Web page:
I’ve always loved Sci-Fi but I never feel like I have seen enough! I wanted to explore as much as possible, from the first Sci-Fi Movie “Le Voyage Dans Le Lune” (1902), right through to the latest releases and sub-genres that have expanded throughout the years. Because, Sci-Fi always makes us question;
Where will science take us? What’s going to happen to us? What’s NEXT?
I’ve already considered what makes a good Sci-Fi story, and so I started doing a little research into the release dates of movies (and some extra reading). I realised that there is a pattern in what’s happening in society and science, and the types of movies that became popular at the time.
Nuclear power (and the subsequent waste) is a popular topic leading to a trend of mutant monster movies such as Tarantula (1955), Them! (1954) and Godzilla (1954) among other “kaiju” movies in Japan. There is also generally a fear of those who are “alien”, stemming from warfare and racial segregation. There is a subsequent surge of alien movies, like Invasion of the Body Snatchers (1956) and War of the Worlds (1953), which play on people’s fears of the unknown.
Optimistic 60’s and Star Wars 70’s
As the space race begins, space travel movies become more popular, focusing on the optimism and exploration of new worlds – a key example would be 2001: A Space Odyssey (1968) and the Star Trek TV Series (1966). The 1970’s then sees the birth of the franchise that no one could have ever imagined would have reached such gigantic proportions – Star Wars (1977). I mean, just take a look at this original trailer for the first movie; it was clear they never thought it was going to take the world by storm.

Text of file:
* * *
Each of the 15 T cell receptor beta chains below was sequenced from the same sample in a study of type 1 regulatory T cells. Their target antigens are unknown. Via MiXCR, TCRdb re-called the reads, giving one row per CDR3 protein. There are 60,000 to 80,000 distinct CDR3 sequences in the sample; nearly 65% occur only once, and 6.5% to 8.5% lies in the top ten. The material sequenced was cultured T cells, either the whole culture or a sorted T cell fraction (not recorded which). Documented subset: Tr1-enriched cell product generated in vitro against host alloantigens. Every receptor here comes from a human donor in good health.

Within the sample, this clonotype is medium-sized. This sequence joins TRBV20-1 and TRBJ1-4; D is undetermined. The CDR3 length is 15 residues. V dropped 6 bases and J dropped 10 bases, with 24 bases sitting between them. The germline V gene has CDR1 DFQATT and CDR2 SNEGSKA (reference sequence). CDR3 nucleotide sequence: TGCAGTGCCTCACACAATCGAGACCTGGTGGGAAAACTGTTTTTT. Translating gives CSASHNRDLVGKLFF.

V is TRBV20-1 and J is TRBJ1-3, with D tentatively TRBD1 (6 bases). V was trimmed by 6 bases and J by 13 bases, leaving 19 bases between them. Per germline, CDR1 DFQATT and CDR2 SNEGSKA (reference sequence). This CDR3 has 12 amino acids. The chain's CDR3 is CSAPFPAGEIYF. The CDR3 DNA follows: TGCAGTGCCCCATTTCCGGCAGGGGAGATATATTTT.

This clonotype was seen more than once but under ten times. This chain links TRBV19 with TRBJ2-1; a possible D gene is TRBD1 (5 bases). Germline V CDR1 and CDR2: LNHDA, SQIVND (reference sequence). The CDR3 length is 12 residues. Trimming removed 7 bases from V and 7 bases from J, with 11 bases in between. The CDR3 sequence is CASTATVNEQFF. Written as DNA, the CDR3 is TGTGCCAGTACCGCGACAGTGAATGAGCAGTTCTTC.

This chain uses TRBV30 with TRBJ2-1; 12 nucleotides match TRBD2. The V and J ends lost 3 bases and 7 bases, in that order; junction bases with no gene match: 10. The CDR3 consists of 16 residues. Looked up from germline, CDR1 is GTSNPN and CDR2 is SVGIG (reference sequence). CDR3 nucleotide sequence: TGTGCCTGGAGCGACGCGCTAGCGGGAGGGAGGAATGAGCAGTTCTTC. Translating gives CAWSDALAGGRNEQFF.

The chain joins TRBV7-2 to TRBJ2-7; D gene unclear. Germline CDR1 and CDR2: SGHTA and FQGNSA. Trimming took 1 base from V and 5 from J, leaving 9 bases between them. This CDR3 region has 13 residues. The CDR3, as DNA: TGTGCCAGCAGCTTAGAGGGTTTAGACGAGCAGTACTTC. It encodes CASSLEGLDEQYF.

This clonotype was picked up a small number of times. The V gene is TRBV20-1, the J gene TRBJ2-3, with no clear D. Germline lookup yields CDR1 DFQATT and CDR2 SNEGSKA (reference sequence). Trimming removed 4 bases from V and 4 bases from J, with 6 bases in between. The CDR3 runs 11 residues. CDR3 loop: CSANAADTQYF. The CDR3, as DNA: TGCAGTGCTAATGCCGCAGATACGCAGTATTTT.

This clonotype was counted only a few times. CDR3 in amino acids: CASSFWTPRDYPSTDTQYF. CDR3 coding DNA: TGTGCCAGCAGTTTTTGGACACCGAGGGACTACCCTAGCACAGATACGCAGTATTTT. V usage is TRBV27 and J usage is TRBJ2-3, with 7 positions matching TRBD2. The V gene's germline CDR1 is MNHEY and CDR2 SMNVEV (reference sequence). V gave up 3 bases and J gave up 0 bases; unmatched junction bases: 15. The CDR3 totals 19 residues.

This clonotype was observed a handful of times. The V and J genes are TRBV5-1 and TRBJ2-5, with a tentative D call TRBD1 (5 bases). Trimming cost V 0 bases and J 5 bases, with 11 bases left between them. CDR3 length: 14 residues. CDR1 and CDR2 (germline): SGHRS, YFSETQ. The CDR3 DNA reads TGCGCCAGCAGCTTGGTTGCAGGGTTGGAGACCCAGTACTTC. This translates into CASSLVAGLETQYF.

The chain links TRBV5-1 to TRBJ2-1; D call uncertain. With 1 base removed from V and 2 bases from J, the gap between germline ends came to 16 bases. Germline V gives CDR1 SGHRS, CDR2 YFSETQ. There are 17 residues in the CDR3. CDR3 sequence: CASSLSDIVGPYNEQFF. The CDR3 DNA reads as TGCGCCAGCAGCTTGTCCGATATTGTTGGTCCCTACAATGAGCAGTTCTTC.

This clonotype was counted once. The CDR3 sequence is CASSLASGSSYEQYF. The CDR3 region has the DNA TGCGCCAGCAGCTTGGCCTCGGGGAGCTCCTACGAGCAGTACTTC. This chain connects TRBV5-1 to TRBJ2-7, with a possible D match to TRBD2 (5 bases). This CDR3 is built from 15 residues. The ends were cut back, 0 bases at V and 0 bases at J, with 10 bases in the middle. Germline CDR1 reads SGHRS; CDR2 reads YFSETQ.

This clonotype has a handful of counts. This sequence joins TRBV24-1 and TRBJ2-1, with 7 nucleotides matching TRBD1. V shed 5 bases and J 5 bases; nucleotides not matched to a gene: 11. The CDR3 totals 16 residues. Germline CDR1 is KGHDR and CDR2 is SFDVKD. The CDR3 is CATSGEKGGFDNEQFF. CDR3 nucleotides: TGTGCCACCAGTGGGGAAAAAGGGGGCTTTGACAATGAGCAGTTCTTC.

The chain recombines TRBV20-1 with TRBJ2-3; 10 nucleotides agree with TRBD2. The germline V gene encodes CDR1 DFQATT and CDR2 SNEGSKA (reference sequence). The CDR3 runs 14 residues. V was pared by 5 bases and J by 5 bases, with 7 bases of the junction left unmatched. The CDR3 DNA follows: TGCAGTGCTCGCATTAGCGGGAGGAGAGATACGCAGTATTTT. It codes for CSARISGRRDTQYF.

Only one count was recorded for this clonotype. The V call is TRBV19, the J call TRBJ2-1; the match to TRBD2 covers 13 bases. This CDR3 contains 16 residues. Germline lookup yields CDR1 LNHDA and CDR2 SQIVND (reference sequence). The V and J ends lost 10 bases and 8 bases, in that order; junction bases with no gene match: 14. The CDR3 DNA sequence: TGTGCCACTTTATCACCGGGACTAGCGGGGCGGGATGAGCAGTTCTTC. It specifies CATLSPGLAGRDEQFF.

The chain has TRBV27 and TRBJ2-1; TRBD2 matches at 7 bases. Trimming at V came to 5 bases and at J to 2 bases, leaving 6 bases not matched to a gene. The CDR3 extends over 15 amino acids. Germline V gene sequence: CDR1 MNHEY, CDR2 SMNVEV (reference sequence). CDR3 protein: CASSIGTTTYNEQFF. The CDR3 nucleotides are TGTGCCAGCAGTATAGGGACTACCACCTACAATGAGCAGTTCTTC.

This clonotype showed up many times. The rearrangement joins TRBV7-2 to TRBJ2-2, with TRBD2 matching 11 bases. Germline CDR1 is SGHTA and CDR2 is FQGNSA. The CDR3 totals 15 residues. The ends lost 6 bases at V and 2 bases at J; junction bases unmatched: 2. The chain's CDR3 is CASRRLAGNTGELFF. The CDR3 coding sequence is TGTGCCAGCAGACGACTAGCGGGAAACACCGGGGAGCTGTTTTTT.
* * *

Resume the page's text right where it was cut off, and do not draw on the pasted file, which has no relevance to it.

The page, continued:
Star Wars maintained popularity and I think that’s partially due to the underlying themes; the uprising against oppressive governments, the threat to harmonious civilisation and the ongoing battle against lawful evil. Things that are ALWAYS relevant! Other movies that express similar sentiments at the time include, Logan’s Run (1976), Planet of the Apes (1968) and Soylent Green (1973).
80’s Optimism Revival
The old 60’s optimism returns with the new wave of Sci-Fi movies released in the 80’s. Escapism, experimentation and exploring of new worlds are popular once more. Movies like Tron (1982) appear as it becomes mainstream to own computers and consoles. Meanwhile, (Japanese) anime is gaining a cult following in western culture with cult Sci-Fi movies like Akira (1988), which is SUPER freaky by the way.
Trapped in the 90’s
I look back on my 90’s childhood with nostalgic delight but the theme of many 90’s movies seems to be powerlessness; either to a more dominant species or governing power. Japan’s release of Ghost in the Shell (1995) focuses on the human condition and just look at Independence Day (1996), The Matrix (1999), Armageddon (1998) or even Jurassic Park (1993). All of these centre around man’s inability to adapt or accept change fast enough to thrive in their new environments.
Millennium Bugs in the System
Although robots have always been around in Sci-Fi, the 2000’s sees a huge takeover of movies featuring… well… robot takeovers. Robots and AI – specifically the level of human feeling they are capable of- is a predominant theme in films such as i,Robot (2004), and A.I. Artificial Intelligence (2001) But I am going to write a whole separate post about Artificial Intelligence because I couldn’t possibly fit it all here!
The Evolution of Sci-Fi Movies: Today
I know that when I watch modern Sci-Fi movies, I like them to have all the tropes with none of the predictability and lashings of pushing boundaries. Just a few movies I’ve watched recently, Annihilation (2018), Ex Machina (2014) and Arrival (2016), all fit into this description (and they’re all great movies).
Even Ready Player One (2018), which focuses on life in VR world, picks up on the latest themes of the time and runs with them in an entirely new way. (A book/film I absolutely loved, and reviewed earlier this year.)
I feel the key to a timelessly classic sci-fi movie is that we are able to pick it up at any point in time, watch it, and it still be as marvellous as the day it was released (allowing for CGI changes and changes in directing methods.) I should be able to pick up and react to all the original feelings of the genre, while being completely surprised.
So, what’s next?